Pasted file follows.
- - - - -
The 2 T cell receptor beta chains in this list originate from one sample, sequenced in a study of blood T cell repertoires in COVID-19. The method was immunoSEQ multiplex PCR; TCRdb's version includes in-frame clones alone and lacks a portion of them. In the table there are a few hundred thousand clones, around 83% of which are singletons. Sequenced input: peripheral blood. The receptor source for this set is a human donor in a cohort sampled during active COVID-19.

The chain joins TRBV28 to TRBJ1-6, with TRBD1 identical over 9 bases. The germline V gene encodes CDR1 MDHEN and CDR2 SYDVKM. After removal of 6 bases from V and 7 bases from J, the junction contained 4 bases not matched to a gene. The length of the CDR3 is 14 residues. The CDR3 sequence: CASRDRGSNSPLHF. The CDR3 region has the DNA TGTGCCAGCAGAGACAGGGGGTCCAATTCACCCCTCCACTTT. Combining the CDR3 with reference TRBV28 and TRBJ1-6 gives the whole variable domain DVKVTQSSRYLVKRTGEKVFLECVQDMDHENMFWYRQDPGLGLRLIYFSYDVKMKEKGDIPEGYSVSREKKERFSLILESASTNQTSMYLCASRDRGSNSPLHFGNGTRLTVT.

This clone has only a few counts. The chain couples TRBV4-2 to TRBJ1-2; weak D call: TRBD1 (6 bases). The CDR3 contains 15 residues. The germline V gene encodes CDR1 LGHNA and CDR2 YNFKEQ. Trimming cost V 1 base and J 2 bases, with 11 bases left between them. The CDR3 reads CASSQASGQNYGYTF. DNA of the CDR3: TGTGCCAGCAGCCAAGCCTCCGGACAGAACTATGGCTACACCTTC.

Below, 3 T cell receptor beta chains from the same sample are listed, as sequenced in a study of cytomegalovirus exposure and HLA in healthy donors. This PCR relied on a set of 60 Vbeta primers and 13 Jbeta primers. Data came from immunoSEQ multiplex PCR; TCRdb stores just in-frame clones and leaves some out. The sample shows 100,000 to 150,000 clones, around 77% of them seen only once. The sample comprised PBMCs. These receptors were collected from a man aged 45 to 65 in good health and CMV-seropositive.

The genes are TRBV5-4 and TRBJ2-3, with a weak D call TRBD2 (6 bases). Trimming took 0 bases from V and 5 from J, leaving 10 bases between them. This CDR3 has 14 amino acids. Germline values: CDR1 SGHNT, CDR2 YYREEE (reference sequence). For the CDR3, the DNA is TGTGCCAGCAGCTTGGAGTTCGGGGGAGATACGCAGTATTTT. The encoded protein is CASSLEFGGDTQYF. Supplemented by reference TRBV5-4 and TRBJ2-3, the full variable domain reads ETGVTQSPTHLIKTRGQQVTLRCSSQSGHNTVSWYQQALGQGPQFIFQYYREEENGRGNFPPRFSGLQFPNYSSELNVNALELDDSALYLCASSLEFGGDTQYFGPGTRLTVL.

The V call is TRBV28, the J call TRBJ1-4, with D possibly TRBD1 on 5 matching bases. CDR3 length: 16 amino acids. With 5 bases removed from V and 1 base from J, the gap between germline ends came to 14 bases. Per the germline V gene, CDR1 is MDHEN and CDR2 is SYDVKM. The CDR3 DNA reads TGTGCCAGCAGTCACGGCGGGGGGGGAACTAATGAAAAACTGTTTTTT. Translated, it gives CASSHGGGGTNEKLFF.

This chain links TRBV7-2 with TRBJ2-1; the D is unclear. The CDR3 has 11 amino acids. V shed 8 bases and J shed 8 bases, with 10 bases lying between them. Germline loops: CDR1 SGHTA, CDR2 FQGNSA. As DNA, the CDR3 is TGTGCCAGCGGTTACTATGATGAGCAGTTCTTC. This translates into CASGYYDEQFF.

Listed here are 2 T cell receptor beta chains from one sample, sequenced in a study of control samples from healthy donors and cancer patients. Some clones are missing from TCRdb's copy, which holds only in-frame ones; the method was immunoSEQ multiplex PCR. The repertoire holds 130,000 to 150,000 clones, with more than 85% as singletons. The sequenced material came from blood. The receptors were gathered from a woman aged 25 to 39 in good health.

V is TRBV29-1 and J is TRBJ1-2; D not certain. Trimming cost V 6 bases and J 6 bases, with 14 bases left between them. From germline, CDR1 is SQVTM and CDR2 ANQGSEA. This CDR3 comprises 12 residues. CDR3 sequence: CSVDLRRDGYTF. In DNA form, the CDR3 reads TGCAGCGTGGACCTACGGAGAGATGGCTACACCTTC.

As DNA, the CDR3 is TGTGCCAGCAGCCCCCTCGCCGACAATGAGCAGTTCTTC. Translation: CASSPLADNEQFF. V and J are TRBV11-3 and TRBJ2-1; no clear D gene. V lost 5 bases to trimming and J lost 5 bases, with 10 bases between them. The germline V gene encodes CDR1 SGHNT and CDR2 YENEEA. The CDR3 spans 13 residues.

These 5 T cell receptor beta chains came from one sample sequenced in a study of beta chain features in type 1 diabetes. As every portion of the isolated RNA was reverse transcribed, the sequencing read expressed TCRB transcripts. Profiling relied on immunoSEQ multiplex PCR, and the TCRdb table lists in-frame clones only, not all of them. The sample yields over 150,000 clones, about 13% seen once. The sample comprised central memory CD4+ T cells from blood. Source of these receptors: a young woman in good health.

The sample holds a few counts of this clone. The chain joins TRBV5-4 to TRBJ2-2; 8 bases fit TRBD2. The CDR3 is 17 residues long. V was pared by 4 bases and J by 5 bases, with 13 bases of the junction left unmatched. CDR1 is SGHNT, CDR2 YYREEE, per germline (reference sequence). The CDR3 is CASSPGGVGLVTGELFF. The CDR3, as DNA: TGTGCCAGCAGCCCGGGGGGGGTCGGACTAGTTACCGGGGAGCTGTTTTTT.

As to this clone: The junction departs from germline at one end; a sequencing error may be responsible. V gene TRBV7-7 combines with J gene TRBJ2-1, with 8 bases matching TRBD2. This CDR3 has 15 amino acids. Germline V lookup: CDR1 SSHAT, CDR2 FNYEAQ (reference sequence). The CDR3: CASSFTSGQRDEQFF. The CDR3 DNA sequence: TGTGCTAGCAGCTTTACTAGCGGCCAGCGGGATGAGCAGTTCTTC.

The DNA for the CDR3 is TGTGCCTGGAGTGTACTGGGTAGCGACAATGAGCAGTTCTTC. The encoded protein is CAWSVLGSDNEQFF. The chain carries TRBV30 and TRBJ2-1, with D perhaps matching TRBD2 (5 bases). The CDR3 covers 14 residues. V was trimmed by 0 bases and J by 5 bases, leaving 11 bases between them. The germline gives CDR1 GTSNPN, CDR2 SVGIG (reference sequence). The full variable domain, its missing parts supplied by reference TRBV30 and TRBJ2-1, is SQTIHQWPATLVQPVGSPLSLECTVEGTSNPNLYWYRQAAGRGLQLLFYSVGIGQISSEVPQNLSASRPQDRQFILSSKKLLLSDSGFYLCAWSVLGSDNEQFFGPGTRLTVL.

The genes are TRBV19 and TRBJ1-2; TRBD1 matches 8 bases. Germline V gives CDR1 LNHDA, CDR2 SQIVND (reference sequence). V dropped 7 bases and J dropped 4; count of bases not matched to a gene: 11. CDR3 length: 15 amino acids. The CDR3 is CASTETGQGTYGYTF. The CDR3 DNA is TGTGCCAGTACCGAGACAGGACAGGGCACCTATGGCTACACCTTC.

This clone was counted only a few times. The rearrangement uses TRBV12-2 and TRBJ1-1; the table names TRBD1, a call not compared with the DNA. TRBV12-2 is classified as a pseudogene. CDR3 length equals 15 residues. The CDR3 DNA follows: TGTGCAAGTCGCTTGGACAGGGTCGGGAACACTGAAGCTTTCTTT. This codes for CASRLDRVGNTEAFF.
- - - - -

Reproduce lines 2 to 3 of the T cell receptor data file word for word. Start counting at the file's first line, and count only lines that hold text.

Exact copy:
The chain joins TRBV28 to TRBJ1-6, with TRBD1 identical over 9 bases. The germline V gene encodes CDR1 MDHEN and CDR2 SYDVKM. After removal of 6 bases from V and 7 bases from J, the junction contained 4 bases not matched to a gene. The length of the CDR3 is 14 residues. The CDR3 sequence: CASRDRGSNSPLHF. The CDR3 region has the DNA TGTGCCAGCAGAGACAGGGGGTCCAATTCACCCCTCCACTTT. Combining the CDR3 with reference TRBV28 and TRBJ1-6 gives the whole variable domain DVKVTQSSRYLVKRTGEKVFLECVQDMDHENMFWYRQDPGLGLRLIYFSYDVKMKEKGDIPEGYSVSREKKERFSLILESASTNQTSMYLCASRDRGSNSPLHFGNGTRLTVT.

This clone has only a few counts. The chain couples TRBV4-2 to TRBJ1-2; weak D call: TRBD1 (6 bases). The CDR3 contains 15 residues. The germline V gene encodes CDR1 LGHNA and CDR2 YNFKEQ. Trimming cost V 1 base and J 2 bases, with 11 bases left between them. The CDR3 reads CASSQASGQNYGYTF. DNA of the CDR3: TGTGCCAGCAGCCAAGCCTCCGGACAGAACTATGGCTACACCTTC.